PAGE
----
New Discovery Changes How We Think About Viruses
French researchers find plant virus that can split up its genetic code to infect cells and reproduce.
All viruses are just collections of genes packaged into capsules that infiltrate and hijack living cells to make extra copies of themselves—or so we though.
University of Montpellier researchers have now discovered that the genes of the faba bean necrotic stunt virus (FBNSV) are split among eight segments, each of which is packaged into its own capsule and can reproduce itself, even if the segments infect different cells. FBNSV doesn’t need to have all of its own components in the same place to be an effective virus, The Atlantic reported, meaning it’s always distributed and split among different host cells.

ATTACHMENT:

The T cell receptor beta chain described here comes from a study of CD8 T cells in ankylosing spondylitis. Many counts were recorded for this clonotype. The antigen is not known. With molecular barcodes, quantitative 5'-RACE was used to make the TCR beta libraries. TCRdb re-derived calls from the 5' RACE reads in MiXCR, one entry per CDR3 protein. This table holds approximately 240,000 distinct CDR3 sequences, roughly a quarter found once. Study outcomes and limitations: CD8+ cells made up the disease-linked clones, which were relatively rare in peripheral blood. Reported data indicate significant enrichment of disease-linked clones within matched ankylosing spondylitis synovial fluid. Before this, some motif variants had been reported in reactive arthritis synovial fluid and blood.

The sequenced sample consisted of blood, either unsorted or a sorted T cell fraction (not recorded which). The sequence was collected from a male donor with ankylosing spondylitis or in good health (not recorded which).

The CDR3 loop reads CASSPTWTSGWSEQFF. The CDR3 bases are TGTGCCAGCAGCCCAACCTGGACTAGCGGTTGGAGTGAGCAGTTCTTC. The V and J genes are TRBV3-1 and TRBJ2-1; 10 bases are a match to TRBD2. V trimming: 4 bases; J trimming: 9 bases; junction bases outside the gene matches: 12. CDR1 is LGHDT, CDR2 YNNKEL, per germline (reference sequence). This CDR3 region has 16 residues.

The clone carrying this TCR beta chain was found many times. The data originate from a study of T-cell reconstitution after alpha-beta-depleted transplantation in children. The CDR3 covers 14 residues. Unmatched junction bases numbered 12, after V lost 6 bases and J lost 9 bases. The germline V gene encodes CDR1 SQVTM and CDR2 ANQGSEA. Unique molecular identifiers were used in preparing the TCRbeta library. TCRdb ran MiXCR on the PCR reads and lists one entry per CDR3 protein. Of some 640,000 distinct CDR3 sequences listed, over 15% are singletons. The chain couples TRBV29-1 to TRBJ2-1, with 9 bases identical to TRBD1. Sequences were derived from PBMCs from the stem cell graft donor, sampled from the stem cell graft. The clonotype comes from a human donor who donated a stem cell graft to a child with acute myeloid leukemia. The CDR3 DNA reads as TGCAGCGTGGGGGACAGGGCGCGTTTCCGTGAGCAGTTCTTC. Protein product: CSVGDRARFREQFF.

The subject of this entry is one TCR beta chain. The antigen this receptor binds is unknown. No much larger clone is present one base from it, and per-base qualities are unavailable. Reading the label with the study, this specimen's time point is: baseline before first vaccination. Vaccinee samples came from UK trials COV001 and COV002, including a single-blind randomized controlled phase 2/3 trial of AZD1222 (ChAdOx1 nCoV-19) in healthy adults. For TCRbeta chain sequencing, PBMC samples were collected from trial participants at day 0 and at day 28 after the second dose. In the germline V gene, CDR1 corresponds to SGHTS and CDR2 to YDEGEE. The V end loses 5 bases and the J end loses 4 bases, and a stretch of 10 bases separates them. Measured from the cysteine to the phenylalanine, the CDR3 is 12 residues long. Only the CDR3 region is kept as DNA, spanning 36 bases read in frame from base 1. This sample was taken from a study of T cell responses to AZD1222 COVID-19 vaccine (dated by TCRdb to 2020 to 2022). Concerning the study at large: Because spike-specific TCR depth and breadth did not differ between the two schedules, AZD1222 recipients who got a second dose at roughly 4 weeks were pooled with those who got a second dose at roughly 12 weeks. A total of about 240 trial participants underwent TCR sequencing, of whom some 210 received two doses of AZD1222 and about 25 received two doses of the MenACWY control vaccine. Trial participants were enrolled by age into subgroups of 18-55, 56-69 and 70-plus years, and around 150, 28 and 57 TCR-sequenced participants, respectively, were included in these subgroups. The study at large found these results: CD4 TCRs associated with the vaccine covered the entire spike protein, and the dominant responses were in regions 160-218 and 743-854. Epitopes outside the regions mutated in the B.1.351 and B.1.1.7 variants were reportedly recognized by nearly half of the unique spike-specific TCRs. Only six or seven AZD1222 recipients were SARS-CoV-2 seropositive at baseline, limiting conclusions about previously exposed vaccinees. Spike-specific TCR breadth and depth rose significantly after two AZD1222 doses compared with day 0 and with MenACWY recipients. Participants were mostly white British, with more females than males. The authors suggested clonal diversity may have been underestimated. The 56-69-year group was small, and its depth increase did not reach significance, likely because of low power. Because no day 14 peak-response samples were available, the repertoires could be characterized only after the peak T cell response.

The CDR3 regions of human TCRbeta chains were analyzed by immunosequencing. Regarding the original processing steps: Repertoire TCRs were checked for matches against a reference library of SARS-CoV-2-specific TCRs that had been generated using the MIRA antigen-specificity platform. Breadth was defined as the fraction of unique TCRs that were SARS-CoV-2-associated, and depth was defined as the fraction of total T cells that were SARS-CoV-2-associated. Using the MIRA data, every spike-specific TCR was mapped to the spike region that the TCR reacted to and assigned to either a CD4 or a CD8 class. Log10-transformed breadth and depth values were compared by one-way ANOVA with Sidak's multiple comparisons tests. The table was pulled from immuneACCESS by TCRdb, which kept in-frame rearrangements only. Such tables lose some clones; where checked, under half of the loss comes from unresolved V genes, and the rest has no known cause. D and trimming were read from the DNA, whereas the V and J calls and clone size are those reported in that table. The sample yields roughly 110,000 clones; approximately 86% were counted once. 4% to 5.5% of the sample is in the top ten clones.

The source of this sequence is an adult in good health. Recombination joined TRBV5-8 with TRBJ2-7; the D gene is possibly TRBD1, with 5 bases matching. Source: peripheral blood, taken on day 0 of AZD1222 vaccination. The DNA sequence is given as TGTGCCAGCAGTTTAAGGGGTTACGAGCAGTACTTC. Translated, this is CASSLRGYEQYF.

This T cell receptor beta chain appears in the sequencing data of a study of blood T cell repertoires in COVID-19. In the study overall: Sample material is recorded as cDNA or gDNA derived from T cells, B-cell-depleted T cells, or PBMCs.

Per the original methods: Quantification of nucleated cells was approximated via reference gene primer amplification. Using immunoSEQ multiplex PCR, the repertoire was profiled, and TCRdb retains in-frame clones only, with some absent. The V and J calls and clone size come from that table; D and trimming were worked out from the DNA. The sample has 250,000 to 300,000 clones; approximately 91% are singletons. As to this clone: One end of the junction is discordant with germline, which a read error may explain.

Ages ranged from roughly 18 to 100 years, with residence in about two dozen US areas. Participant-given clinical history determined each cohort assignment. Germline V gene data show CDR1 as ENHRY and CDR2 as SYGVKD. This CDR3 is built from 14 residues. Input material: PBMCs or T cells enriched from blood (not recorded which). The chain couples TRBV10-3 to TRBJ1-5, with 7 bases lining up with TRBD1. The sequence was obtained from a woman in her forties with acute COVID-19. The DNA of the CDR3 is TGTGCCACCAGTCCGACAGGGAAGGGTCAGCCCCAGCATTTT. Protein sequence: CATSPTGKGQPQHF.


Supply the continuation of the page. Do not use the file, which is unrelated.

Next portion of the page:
“This is truly a revolutionary result in virology,” Siobain Duffy of Rutgers University, who wasn’t involved in the study, said. “Once again, viruses prove that they’ve had the evolutionary time to try just about every reproductive strategy, even ones that are hard for scientists to imagine.”
FBNSV is one of several “multipartite viruses” that split their genes among different capsules. While they account for about 20 percent of known viral species, they’re still considered rather obscure.
“I lecture on several virology courses, and even people in Ph.D. programs haven’t heard of them,” lead researcher Stéphane Blanc lamented. “They’re everywhere, but because they’re mainly on plants, no one cares.”
“This report challenges a fundamental assumption of virology,” added Rodrigo Almeida of the University of California at Berkeley, who studies plant diseases. “I am not aware of any similar example in biology, where genetic information appears to be split among host cells.”
This discovery could change our understanding of—and course of treatment for—viruses that affect people, like influenza.
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